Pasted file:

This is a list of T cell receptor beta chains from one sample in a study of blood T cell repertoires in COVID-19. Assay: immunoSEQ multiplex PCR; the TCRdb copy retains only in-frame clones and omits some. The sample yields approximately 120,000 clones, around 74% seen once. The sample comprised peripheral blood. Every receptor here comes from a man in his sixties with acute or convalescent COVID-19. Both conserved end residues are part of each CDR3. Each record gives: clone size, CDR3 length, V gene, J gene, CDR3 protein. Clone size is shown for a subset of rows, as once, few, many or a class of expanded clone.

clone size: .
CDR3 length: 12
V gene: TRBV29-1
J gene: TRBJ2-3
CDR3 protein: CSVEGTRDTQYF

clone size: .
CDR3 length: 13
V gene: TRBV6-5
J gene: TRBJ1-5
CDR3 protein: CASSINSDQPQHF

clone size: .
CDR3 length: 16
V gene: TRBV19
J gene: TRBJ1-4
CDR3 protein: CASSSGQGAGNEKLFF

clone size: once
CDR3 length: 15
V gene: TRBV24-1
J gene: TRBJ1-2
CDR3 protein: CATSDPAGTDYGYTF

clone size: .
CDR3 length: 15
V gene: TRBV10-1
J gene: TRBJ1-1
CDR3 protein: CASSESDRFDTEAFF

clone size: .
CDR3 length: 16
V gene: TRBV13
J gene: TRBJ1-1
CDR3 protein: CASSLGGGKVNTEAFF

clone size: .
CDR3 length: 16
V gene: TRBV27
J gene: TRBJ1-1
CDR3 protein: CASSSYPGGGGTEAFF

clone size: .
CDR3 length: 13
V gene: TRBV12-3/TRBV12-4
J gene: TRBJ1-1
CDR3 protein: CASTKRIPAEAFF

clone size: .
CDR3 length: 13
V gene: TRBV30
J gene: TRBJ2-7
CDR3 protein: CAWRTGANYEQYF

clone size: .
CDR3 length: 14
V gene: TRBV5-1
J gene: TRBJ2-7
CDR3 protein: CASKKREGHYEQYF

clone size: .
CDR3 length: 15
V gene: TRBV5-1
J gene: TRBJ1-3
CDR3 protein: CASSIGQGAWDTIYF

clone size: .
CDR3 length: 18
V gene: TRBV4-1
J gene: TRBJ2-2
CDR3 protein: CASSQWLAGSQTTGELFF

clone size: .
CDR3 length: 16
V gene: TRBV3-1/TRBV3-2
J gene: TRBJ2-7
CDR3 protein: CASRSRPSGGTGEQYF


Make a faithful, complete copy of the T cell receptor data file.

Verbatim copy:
This is a list of T cell receptor beta chains from one sample in a study of blood T cell repertoires in COVID-19. Assay: immunoSEQ multiplex PCR; the TCRdb copy retains only in-frame clones and omits some. The sample yields approximately 120,000 clones, around 74% seen once. The sample comprised peripheral blood. Every receptor here comes from a man in his sixties with acute or convalescent COVID-19. Both conserved end residues are part of each CDR3. Each record gives: clone size, CDR3 length, V gene, J gene, CDR3 protein. Clone size is shown for a subset of rows, as once, few, many or a class of expanded clone.

clone size: .
CDR3 length: 12
V gene: TRBV29-1
J gene: TRBJ2-3
CDR3 protein: CSVEGTRDTQYF

clone size: .
CDR3 length: 13
V gene: TRBV6-5
J gene: TRBJ1-5
CDR3 protein: CASSINSDQPQHF

clone size: .
CDR3 length: 16
V gene: TRBV19
J gene: TRBJ1-4
CDR3 protein: CASSSGQGAGNEKLFF

clone size: once
CDR3 length: 15
V gene: TRBV24-1
J gene: TRBJ1-2
CDR3 protein: CATSDPAGTDYGYTF

clone size: .
CDR3 length: 15
V gene: TRBV10-1
J gene: TRBJ1-1
CDR3 protein: CASSESDRFDTEAFF

clone size: .
CDR3 length: 16
V gene: TRBV13
J gene: TRBJ1-1
CDR3 protein: CASSLGGGKVNTEAFF

clone size: .
CDR3 length: 16
V gene: TRBV27
J gene: TRBJ1-1
CDR3 protein: CASSSYPGGGGTEAFF

clone size: .
CDR3 length: 13
V gene: TRBV12-3/TRBV12-4
J gene: TRBJ1-1
CDR3 protein: CASTKRIPAEAFF

clone size: .
CDR3 length: 13
V gene: TRBV30
J gene: TRBJ2-7
CDR3 protein: CAWRTGANYEQYF

clone size: .
CDR3 length: 14
V gene: TRBV5-1
J gene: TRBJ2-7
CDR3 protein: CASKKREGHYEQYF

clone size: .
CDR3 length: 15
V gene: TRBV5-1
J gene: TRBJ1-3
CDR3 protein: CASSIGQGAWDTIYF

clone size: .
CDR3 length: 18
V gene: TRBV4-1
J gene: TRBJ2-2
CDR3 protein: CASSQWLAGSQTTGELFF

clone size: .
CDR3 length: 16
V gene: TRBV3-1/TRBV3-2
J gene: TRBJ2-7
CDR3 protein: CASRSRPSGGTGEQYF